The carbon risk concept is linked with two other concepts: stranded assets and the carbon bubble. In order to limit global climate warming to 2°C above pre-industrial levels we need to keep greenhouse gas (GHG) emissions below a certain threshold. Yet the fossil fuel reserves proven to date exceed this estimated quantity by at least a factor of three (Meinshausen et al., 2009; McGlade and Ekins, 2015). Keeping climate warming under the 2°C limit means that these reserves cannot all be used: a large proportion of them will need to remain underground. These ‘stranded assets’ will become obsolete and will need to be devalued by the companies holding them. As the financial valuation of oil companies is partially based on these assets, the whole of the fossil energy sector would then be endangered – a crisis that could spread across the entire financial industry. This is what is called the ‘carbon bubble’.

The ‘stranded asset’ concept – relatively well documented now with respect to energy production – could also apply to any kind of industry or infrastructure dependent on fossil fuels (airports, motorways, etc.). The risks associated with fossil-based industrial assets are beginning to be studied seriously. Ratings agencies are undertaking analyses and research studies assessing carbon risk and the physical risks relating to climate change. If this trend continues, climate risk exposure will become a credit rating factor in its own right. At the level of projects or companies, therefore, the risk is significant. With respect to financial institutions the question remains open. Are the risks sufficiently concentrated to jeopardise the stability of a bank’s balance sheet, or of the financial system as a whole? A study by the Mercer consultancy group (2015) identifies the significant impacts of various climate scenarios on investment portfolio profitability and risk. The recent mobilisation of the financial regulators in this area, and recent announcements by governments – the G7 announcing that GHG emissions from fossil fuels would be phased out by the end of the century, for example – continue to come down on the side of those financial institutions which believe that the transition to a low-carbon economy is currently getting under way and that they need to anticipate its effects.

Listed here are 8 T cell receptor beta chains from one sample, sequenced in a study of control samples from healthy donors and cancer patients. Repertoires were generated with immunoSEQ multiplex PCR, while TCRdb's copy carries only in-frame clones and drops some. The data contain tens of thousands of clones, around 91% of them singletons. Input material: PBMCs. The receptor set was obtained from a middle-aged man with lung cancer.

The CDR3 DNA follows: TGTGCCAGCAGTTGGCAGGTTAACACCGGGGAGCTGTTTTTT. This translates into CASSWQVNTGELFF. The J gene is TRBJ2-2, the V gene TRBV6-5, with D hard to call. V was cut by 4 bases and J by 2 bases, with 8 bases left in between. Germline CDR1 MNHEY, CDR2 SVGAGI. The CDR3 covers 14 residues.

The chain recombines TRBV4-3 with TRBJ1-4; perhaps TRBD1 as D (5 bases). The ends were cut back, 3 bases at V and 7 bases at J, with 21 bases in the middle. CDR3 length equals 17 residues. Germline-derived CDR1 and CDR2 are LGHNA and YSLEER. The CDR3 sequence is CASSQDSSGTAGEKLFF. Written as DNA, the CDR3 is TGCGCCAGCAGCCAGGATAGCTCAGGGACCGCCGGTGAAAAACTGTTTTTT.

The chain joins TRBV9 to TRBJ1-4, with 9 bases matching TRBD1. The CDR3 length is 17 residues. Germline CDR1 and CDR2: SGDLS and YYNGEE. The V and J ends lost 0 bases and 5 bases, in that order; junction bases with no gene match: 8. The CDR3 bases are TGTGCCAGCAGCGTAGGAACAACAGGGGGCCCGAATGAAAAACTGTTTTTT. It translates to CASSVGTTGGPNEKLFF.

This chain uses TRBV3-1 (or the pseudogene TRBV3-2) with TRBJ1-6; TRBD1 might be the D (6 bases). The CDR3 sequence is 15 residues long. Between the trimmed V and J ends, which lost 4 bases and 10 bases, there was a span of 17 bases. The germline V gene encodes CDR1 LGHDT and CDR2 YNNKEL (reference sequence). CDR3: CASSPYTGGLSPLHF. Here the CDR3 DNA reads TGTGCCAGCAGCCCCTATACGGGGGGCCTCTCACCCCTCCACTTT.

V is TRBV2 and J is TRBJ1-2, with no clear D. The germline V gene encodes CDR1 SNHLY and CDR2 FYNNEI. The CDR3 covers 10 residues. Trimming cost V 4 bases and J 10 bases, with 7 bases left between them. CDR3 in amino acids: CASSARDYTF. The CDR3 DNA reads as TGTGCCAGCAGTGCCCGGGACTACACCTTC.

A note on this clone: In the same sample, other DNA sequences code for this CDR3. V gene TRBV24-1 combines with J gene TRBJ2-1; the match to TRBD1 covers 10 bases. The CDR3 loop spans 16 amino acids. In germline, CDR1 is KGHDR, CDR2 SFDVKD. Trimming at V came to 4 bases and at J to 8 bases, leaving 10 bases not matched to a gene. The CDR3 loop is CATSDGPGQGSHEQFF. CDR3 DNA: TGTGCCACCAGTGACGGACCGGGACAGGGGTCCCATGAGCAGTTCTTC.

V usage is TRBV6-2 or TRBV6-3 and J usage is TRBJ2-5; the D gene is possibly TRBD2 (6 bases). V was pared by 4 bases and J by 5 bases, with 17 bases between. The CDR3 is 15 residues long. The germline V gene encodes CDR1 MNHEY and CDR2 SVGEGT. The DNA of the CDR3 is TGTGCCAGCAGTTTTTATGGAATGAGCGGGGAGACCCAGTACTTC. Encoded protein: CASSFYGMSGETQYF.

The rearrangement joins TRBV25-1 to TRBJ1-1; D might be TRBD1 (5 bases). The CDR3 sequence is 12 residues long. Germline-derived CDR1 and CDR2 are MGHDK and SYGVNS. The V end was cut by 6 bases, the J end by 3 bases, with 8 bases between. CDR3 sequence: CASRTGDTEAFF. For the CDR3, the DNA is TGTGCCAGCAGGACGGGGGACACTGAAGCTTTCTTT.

Obstacles and outlook

Most of the carbon risks mentioned here are not as yet material enough to play a significant part in standard investment decisions. Yet other factors, too, lie behind the lack of consideration accorded to these risks (Figure).

Vers la reconnaissance